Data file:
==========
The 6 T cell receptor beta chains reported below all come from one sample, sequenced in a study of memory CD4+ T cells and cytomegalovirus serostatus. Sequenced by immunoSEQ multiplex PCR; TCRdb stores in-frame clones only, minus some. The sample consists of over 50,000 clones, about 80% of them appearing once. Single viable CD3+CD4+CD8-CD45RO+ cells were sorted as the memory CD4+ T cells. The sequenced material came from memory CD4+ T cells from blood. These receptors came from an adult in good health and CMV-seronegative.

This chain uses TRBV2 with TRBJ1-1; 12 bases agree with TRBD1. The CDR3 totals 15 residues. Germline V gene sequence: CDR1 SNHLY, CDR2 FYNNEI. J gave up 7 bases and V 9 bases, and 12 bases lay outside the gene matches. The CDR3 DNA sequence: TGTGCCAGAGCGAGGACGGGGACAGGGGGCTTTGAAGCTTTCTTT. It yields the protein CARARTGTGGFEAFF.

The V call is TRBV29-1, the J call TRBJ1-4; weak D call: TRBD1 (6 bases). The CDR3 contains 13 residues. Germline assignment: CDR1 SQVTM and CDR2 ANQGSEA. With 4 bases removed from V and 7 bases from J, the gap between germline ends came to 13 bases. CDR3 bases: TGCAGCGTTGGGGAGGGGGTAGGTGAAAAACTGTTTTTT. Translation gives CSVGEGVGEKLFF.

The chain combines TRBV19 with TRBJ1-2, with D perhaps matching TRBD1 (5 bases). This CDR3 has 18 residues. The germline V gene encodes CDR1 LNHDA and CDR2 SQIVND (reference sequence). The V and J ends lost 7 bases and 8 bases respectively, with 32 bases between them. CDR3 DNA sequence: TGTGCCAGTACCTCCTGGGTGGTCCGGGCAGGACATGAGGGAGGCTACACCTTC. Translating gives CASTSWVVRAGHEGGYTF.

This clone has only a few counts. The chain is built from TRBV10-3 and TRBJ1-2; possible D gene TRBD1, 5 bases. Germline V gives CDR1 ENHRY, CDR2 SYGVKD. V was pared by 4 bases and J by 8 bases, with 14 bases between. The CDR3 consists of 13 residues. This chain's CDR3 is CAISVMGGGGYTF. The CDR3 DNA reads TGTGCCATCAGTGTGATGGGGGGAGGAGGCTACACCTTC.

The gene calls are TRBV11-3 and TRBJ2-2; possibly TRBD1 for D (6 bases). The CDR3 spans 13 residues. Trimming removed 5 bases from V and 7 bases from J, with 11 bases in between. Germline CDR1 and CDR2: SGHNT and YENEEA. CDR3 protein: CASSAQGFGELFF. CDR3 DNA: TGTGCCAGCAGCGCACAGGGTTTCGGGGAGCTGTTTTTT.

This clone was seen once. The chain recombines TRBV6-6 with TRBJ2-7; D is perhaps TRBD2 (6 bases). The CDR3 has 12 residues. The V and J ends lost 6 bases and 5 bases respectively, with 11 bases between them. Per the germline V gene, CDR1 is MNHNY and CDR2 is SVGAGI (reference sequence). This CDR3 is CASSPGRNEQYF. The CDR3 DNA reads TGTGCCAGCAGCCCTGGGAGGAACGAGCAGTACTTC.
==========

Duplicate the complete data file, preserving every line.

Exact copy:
The 6 T cell receptor beta chains reported below all come from one sample, sequenced in a study of memory CD4+ T cells and cytomegalovirus serostatus. Sequenced by immunoSEQ multiplex PCR; TCRdb stores in-frame clones only, minus some. The sample consists of over 50,000 clones, about 80% of them appearing once. Single viable CD3+CD4+CD8-CD45RO+ cells were sorted as the memory CD4+ T cells. The sequenced material came from memory CD4+ T cells from blood. These receptors came from an adult in good health and CMV-seronegative.

This chain uses TRBV2 with TRBJ1-1; 12 bases agree with TRBD1. The CDR3 totals 15 residues. Germline V gene sequence: CDR1 SNHLY, CDR2 FYNNEI. J gave up 7 bases and V 9 bases, and 12 bases lay outside the gene matches. The CDR3 DNA sequence: TGTGCCAGAGCGAGGACGGGGACAGGGGGCTTTGAAGCTTTCTTT. It yields the protein CARARTGTGGFEAFF.

The V call is TRBV29-1, the J call TRBJ1-4; weak D call: TRBD1 (6 bases). The CDR3 contains 13 residues. Germline assignment: CDR1 SQVTM and CDR2 ANQGSEA. With 4 bases removed from V and 7 bases from J, the gap between germline ends came to 13 bases. CDR3 bases: TGCAGCGTTGGGGAGGGGGTAGGTGAAAAACTGTTTTTT. Translation gives CSVGEGVGEKLFF.

The chain combines TRBV19 with TRBJ1-2, with D perhaps matching TRBD1 (5 bases). This CDR3 has 18 residues. The germline V gene encodes CDR1 LNHDA and CDR2 SQIVND (reference sequence). The V and J ends lost 7 bases and 8 bases respectively, with 32 bases between them. CDR3 DNA sequence: TGTGCCAGTACCTCCTGGGTGGTCCGGGCAGGACATGAGGGAGGCTACACCTTC. Translating gives CASTSWVVRAGHEGGYTF.

This clone has only a few counts. The chain is built from TRBV10-3 and TRBJ1-2; possible D gene TRBD1, 5 bases. Germline V gives CDR1 ENHRY, CDR2 SYGVKD. V was pared by 4 bases and J by 8 bases, with 14 bases between. The CDR3 consists of 13 residues. This chain's CDR3 is CAISVMGGGGYTF. The CDR3 DNA reads TGTGCCATCAGTGTGATGGGGGGAGGAGGCTACACCTTC.

The gene calls are TRBV11-3 and TRBJ2-2; possibly TRBD1 for D (6 bases). The CDR3 spans 13 residues. Trimming removed 5 bases from V and 7 bases from J, with 11 bases in between. Germline CDR1 and CDR2: SGHNT and YENEEA. CDR3 protein: CASSAQGFGELFF. CDR3 DNA: TGTGCCAGCAGCGCACAGGGTTTCGGGGAGCTGTTTTTT.

This clone was seen once. The chain recombines TRBV6-6 with TRBJ2-7; D is perhaps TRBD2 (6 bases). The CDR3 has 12 residues. The V and J ends lost 6 bases and 5 bases respectively, with 11 bases between them. Per the germline V gene, CDR1 is MNHNY and CDR2 is SVGAGI (reference sequence). This CDR3 is CASSPGRNEQYF. The CDR3 DNA reads TGTGCCAGCAGCCCTGGGAGGAACGAGCAGTACTTC.